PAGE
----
I’ve run a 10k before - two of them, plus a half-marathon - but this was going to be a trail run. 6.2 miles of hills and mud and 19 separate obstacles to overcome.
I didn’t do any specific training for the run. I’ve been participating in the Precision Nutrition Lean Eating since the beginning of the year, which has a prescribed lifting/cardio plan. So I added a few extra long runs in and hoped for the best.
Will eventually decided to do the run, so at 5am this morning, we woke up in the darkness and headed out in the cold up the 5 to Lake Castaic and our fate…
Hi it’s 7am on a Sunday, it’s cold & I’m not wearing glasses or contacts so I can’t see.
The run was 10k (6.2 miles) through trails - which means uneven terrain, hills (the first three or so were up up UP) with an obstacle every half mile or so. As we got towards the end, the obstacles were more frequent - eighteen* across the 6.2 miles.
Obstacles in order:
- Low crawl - No problem, but an early taste of dirt.
- Ladder wall - You climb up, you climb down.
- Pushups - The race info said ten pushups but the Army Sergeant said ten. We did 12 for good measure.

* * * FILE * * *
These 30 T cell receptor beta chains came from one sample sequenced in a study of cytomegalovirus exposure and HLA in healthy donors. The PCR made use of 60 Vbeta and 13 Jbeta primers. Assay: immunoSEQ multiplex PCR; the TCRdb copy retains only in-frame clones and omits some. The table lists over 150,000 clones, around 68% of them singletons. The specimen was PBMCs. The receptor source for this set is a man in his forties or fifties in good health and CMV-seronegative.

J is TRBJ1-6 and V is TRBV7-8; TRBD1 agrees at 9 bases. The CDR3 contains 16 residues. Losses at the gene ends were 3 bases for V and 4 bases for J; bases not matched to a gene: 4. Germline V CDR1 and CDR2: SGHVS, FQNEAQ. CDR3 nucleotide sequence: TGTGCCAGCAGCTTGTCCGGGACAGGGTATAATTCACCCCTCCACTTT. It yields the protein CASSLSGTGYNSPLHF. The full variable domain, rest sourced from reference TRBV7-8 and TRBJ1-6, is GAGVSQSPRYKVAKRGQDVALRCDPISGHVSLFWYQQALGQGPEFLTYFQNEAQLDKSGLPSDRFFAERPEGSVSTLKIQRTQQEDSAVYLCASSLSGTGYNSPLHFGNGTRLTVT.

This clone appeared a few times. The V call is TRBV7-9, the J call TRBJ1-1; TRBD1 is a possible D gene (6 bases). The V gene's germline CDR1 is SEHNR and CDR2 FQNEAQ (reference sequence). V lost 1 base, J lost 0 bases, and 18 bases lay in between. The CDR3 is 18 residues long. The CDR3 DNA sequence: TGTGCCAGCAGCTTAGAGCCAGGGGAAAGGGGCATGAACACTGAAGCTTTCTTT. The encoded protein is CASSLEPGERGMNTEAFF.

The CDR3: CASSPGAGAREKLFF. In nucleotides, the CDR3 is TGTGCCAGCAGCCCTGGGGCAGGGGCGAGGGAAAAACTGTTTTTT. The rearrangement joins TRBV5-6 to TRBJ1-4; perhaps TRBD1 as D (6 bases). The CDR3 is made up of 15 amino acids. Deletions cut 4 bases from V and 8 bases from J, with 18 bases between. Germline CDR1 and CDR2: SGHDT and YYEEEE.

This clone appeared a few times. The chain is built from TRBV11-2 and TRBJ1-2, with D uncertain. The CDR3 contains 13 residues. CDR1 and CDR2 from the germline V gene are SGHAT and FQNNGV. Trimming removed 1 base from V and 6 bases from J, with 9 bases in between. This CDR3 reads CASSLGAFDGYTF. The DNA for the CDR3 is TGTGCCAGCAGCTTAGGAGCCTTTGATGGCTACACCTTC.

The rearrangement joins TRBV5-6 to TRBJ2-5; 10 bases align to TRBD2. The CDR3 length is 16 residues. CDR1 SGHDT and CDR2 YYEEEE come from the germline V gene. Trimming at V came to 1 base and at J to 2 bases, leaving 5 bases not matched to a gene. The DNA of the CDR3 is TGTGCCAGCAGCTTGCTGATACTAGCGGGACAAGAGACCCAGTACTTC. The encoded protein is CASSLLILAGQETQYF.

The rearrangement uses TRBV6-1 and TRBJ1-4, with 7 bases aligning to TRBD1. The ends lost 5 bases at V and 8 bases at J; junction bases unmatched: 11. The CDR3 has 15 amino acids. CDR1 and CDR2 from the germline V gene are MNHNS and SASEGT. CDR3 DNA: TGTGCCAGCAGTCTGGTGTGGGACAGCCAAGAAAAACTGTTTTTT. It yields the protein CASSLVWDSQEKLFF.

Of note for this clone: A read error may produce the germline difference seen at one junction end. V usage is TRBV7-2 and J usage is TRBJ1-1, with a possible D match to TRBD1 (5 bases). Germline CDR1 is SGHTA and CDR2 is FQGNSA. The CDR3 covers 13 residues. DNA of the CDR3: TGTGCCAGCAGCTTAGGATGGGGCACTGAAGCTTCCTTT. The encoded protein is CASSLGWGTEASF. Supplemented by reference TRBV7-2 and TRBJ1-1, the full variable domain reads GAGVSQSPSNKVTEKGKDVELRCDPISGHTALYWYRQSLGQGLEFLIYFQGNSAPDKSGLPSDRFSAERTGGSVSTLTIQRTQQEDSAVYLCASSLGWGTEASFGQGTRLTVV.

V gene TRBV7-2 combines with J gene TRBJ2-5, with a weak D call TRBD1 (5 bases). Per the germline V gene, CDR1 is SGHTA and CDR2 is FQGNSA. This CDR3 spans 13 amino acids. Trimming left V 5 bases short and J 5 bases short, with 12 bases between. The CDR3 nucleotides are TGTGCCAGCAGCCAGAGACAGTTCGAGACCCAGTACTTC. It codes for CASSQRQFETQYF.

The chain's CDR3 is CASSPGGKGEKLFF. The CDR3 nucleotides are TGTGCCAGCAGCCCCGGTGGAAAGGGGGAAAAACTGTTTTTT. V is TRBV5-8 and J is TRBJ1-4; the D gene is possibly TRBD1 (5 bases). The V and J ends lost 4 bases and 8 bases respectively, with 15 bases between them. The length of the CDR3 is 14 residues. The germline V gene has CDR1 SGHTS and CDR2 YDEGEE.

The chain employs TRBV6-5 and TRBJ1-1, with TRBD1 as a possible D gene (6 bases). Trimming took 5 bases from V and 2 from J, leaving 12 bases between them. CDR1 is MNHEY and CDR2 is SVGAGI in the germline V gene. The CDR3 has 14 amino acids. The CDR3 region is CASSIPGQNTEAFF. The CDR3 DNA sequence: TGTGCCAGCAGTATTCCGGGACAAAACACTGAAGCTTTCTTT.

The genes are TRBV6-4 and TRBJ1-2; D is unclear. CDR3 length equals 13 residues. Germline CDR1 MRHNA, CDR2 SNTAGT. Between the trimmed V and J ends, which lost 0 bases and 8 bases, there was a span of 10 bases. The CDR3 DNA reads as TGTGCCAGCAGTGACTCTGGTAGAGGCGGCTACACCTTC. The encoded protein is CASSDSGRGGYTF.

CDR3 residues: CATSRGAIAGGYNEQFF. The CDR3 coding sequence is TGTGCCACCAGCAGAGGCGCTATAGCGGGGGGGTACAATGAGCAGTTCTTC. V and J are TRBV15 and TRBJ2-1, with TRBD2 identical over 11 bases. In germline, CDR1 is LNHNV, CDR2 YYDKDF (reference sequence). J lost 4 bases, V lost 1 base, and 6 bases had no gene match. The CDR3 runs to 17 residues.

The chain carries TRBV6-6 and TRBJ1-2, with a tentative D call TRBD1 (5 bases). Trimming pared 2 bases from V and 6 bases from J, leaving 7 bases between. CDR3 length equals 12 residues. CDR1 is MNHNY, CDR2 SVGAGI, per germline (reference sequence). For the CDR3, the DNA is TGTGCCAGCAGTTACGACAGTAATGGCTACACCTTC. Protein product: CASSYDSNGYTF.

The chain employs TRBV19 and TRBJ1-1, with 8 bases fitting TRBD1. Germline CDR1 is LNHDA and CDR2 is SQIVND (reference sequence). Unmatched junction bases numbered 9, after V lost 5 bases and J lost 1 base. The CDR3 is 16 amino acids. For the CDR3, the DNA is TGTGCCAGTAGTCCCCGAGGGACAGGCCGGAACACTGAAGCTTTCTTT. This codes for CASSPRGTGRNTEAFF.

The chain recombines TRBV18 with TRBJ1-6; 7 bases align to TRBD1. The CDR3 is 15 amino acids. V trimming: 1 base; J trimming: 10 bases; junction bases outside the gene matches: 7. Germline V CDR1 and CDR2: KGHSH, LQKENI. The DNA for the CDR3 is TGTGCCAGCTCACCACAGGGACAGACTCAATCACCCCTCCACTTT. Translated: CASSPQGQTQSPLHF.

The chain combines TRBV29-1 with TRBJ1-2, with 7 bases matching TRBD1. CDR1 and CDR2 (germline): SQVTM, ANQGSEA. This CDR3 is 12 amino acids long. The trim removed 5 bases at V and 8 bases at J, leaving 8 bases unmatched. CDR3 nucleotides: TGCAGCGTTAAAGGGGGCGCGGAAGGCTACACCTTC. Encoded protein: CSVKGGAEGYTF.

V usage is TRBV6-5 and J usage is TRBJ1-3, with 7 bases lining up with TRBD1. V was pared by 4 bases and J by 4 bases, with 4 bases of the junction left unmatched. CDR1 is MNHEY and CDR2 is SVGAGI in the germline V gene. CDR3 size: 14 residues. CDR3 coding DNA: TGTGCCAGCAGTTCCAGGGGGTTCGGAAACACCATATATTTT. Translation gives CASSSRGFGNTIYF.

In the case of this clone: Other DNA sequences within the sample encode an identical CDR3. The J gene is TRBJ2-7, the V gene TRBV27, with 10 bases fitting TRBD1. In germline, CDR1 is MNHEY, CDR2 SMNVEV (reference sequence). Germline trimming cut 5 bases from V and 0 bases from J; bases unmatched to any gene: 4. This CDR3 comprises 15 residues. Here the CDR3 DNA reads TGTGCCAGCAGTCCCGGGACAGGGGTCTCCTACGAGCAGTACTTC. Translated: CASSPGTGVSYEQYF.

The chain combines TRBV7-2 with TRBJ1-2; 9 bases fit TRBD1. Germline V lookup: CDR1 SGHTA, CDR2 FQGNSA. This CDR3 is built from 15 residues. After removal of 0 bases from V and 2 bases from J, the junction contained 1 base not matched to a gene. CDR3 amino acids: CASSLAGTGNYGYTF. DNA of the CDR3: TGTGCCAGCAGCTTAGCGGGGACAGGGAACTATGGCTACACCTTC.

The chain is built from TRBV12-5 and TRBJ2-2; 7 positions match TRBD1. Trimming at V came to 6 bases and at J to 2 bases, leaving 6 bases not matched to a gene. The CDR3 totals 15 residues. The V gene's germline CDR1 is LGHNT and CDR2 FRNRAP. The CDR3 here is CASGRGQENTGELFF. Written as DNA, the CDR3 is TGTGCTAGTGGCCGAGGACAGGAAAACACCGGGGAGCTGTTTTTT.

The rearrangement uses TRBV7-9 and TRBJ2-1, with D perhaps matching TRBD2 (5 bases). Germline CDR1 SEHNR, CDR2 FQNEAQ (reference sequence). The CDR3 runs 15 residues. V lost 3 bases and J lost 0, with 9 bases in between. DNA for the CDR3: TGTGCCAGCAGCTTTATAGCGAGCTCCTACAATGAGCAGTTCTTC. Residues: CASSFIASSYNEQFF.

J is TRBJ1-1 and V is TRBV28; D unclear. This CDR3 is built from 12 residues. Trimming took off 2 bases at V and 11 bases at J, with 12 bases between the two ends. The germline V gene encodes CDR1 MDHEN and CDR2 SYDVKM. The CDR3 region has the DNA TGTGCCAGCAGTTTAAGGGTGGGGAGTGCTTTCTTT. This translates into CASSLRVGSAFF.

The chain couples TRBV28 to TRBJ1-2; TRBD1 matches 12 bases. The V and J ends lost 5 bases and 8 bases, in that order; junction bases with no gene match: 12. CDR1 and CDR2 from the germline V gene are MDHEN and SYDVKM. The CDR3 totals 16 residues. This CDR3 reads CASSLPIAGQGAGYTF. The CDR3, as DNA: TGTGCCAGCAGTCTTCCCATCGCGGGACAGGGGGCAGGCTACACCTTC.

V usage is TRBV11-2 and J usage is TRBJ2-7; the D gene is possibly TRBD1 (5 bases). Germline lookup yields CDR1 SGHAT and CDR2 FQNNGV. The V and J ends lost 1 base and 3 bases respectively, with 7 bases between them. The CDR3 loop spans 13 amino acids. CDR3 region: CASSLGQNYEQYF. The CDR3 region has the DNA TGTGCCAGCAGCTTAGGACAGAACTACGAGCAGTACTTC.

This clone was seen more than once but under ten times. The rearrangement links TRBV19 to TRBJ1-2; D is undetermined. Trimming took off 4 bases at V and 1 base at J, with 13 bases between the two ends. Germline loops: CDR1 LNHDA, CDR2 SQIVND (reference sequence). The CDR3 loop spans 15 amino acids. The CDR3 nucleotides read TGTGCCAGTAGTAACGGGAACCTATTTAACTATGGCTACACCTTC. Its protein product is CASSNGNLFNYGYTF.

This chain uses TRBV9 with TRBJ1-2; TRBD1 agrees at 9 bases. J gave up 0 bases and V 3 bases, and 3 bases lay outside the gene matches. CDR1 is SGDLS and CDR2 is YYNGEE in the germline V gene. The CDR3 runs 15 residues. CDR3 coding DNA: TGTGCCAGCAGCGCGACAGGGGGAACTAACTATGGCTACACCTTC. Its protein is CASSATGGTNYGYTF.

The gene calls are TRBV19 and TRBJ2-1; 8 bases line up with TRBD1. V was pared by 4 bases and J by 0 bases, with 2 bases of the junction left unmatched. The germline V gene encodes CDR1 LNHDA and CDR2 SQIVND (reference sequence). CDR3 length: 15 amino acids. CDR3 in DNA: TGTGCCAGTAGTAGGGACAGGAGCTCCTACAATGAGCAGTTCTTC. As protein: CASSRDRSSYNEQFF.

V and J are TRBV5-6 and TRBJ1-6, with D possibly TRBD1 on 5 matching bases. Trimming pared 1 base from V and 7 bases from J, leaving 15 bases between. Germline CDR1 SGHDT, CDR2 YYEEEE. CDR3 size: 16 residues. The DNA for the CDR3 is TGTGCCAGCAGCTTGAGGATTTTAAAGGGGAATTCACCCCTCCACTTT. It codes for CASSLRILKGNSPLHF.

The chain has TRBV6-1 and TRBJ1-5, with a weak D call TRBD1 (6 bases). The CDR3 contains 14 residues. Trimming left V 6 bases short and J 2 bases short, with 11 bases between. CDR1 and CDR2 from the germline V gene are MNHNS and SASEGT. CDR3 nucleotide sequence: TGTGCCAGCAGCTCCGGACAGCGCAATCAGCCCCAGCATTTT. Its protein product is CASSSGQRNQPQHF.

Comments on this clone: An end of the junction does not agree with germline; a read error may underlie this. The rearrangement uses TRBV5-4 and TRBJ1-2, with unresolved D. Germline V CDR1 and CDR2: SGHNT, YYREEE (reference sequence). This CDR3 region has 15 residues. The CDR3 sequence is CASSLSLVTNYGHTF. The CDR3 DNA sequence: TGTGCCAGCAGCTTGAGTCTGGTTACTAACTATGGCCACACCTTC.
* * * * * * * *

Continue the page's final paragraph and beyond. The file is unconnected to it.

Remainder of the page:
- Tires - Hopping through tires. Sorta like you see in every Crossfit-type thing. I wasn’t fast. Next time.
- Low wall - This was one I was nervous about. Two 4’ high walls that you had to hoist yourself up and over. The first wall I ran up and psyched myself out. Didn’t make it. Then I took a second, took a breath, and hopped over no problem.
- Monkey cross - Imagine you’re crossing a jungle gym, but instead of bars there are ropes, and under your feet, every 3’ feet there was a slack line to step on - EXCEPT for in the middle, where there was a 4’ gap. This was a lot about timing the ropes and hoping the person in front of you held the rope back for you.
- Sandbag - Grab a sandbag and run. This was easy. Thanks, weight training!
- Marine hurdles - Three of them, you had to find a way to hoist yourself up and over and down between each one.
- Taller low walls - 5’, maybe? Again, a running start helped.
- Balance beam - This is where I got nervous. Three 12’ balance beams - the first 4’ tall, then youhad to step up to the 5’ tall one, then back down to the 4’ one. Walking the beam wasn’t difficult, but the up/down between beams was scary. But I did it.
- 20’ cargo net with slide - This was FUN.
- Cargo net wall - Easy peasy.
- Mud pit/crawl - The water was deep. A foot doesn’t sound bad until you’re on our belly sucking water from the guy kicking in front of you. At mi four this meant you had to run the last two miles slippery and cakes with heavy mud.
- Tunnels - Get on your hands and knees and crawl. Not pleasant to be in the darkness after the mud, but not difficult.